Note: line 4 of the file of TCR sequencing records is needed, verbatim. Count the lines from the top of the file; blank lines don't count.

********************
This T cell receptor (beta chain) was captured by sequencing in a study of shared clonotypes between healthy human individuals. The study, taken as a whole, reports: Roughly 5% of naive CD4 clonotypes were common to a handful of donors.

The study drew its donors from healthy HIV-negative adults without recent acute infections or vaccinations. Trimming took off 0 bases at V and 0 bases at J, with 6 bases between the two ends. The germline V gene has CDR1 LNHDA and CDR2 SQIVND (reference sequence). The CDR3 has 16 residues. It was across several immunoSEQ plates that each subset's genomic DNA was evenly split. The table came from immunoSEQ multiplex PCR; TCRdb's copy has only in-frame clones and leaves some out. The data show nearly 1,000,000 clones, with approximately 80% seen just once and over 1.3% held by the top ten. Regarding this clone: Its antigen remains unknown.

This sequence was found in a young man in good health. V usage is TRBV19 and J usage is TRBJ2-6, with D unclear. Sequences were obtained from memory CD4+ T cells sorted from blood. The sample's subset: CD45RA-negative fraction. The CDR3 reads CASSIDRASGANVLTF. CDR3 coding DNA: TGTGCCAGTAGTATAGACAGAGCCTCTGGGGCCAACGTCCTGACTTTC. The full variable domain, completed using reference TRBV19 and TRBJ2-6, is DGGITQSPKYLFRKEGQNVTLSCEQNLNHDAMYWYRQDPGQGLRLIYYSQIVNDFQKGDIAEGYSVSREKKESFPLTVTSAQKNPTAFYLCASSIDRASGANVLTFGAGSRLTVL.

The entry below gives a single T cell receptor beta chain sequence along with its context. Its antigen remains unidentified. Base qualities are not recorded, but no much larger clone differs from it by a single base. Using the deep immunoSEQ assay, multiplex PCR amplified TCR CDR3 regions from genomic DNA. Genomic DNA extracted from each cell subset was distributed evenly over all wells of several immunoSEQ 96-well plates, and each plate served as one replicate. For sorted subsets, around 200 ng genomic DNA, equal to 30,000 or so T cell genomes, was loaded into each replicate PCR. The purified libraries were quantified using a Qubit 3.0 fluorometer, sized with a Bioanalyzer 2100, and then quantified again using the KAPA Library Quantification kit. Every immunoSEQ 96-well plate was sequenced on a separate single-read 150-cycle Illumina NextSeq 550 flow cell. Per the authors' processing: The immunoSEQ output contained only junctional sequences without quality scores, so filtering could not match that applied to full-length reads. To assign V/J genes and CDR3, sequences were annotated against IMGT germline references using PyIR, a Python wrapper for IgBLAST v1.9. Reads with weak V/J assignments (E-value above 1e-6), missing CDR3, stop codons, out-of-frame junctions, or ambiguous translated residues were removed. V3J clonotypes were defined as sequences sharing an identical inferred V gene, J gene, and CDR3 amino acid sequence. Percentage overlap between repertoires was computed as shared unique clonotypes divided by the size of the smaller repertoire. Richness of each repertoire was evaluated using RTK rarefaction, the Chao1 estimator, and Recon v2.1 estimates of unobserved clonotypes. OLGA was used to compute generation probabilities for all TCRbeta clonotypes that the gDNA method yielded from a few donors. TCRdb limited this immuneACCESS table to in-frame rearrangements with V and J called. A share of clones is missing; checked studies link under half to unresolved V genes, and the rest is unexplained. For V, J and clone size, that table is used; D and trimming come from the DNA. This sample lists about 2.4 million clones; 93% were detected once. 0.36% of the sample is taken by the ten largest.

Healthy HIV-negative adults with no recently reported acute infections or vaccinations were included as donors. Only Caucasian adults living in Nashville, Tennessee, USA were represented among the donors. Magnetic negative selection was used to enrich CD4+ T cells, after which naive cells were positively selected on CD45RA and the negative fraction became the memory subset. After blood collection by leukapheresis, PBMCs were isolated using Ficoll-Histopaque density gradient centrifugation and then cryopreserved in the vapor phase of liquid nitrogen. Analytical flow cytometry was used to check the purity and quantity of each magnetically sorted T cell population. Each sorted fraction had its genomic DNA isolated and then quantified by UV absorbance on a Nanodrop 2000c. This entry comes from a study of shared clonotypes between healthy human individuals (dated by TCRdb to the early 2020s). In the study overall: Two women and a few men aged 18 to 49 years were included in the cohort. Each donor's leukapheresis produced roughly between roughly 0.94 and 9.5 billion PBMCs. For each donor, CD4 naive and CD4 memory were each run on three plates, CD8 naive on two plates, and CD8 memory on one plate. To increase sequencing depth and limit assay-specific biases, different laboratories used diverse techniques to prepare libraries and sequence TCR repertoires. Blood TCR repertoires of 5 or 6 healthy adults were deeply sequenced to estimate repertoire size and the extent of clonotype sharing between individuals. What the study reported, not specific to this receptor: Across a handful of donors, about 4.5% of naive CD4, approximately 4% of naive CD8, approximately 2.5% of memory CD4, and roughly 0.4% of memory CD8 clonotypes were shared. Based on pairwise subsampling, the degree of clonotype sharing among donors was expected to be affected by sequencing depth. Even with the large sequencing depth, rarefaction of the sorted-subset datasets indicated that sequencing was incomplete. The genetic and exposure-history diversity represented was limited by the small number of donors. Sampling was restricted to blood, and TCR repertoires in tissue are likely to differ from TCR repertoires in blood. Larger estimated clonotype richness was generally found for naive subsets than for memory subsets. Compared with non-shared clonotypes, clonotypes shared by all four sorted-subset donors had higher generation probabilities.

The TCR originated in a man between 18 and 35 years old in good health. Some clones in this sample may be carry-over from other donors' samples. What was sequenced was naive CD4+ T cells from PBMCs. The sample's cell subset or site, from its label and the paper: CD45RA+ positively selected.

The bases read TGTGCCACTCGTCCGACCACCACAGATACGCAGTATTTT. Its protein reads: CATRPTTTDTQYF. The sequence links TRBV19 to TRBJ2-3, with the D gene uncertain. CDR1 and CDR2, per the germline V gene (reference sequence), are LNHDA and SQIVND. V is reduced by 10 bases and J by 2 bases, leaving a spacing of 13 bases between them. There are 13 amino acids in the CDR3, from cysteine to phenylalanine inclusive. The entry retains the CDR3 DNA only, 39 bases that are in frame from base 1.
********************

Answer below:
The entry below gives a single T cell receptor beta chain sequence along with its context. Its antigen remains unidentified. Base qualities are not recorded, but no much larger clone differs from it by a single base. Using the deep immunoSEQ assay, multiplex PCR amplified TCR CDR3 regions from genomic DNA. Genomic DNA extracted from each cell subset was distributed evenly over all wells of several immunoSEQ 96-well plates, and each plate served as one replicate. For sorted subsets, around 200 ng genomic DNA, equal to 30,000 or so T cell genomes, was loaded into each replicate PCR. The purified libraries were quantified using a Qubit 3.0 fluorometer, sized with a Bioanalyzer 2100, and then quantified again using the KAPA Library Quantification kit. Every immunoSEQ 96-well plate was sequenced on a separate single-read 150-cycle Illumina NextSeq 550 flow cell. Per the authors' processing: The immunoSEQ output contained only junctional sequences without quality scores, so filtering could not match that applied to full-length reads. To assign V/J genes and CDR3, sequences were annotated against IMGT germline references using PyIR, a Python wrapper for IgBLAST v1.9. Reads with weak V/J assignments (E-value above 1e-6), missing CDR3, stop codons, out-of-frame junctions, or ambiguous translated residues were removed. V3J clonotypes were defined as sequences sharing an identical inferred V gene, J gene, and CDR3 amino acid sequence. Percentage overlap between repertoires was computed as shared unique clonotypes divided by the size of the smaller repertoire. Richness of each repertoire was evaluated using RTK rarefaction, the Chao1 estimator, and Recon v2.1 estimates of unobserved clonotypes. OLGA was used to compute generation probabilities for all TCRbeta clonotypes that the gDNA method yielded from a few donors. TCRdb limited this immuneACCESS table to in-frame rearrangements with V and J called. A share of clones is missing; checked studies link under half to unresolved V genes, and the rest is unexplained. For V, J and clone size, that table is used; D and trimming come from the DNA. This sample lists about 2.4 million clones; 93% were detected once. 0.36% of the sample is taken by the ten largest.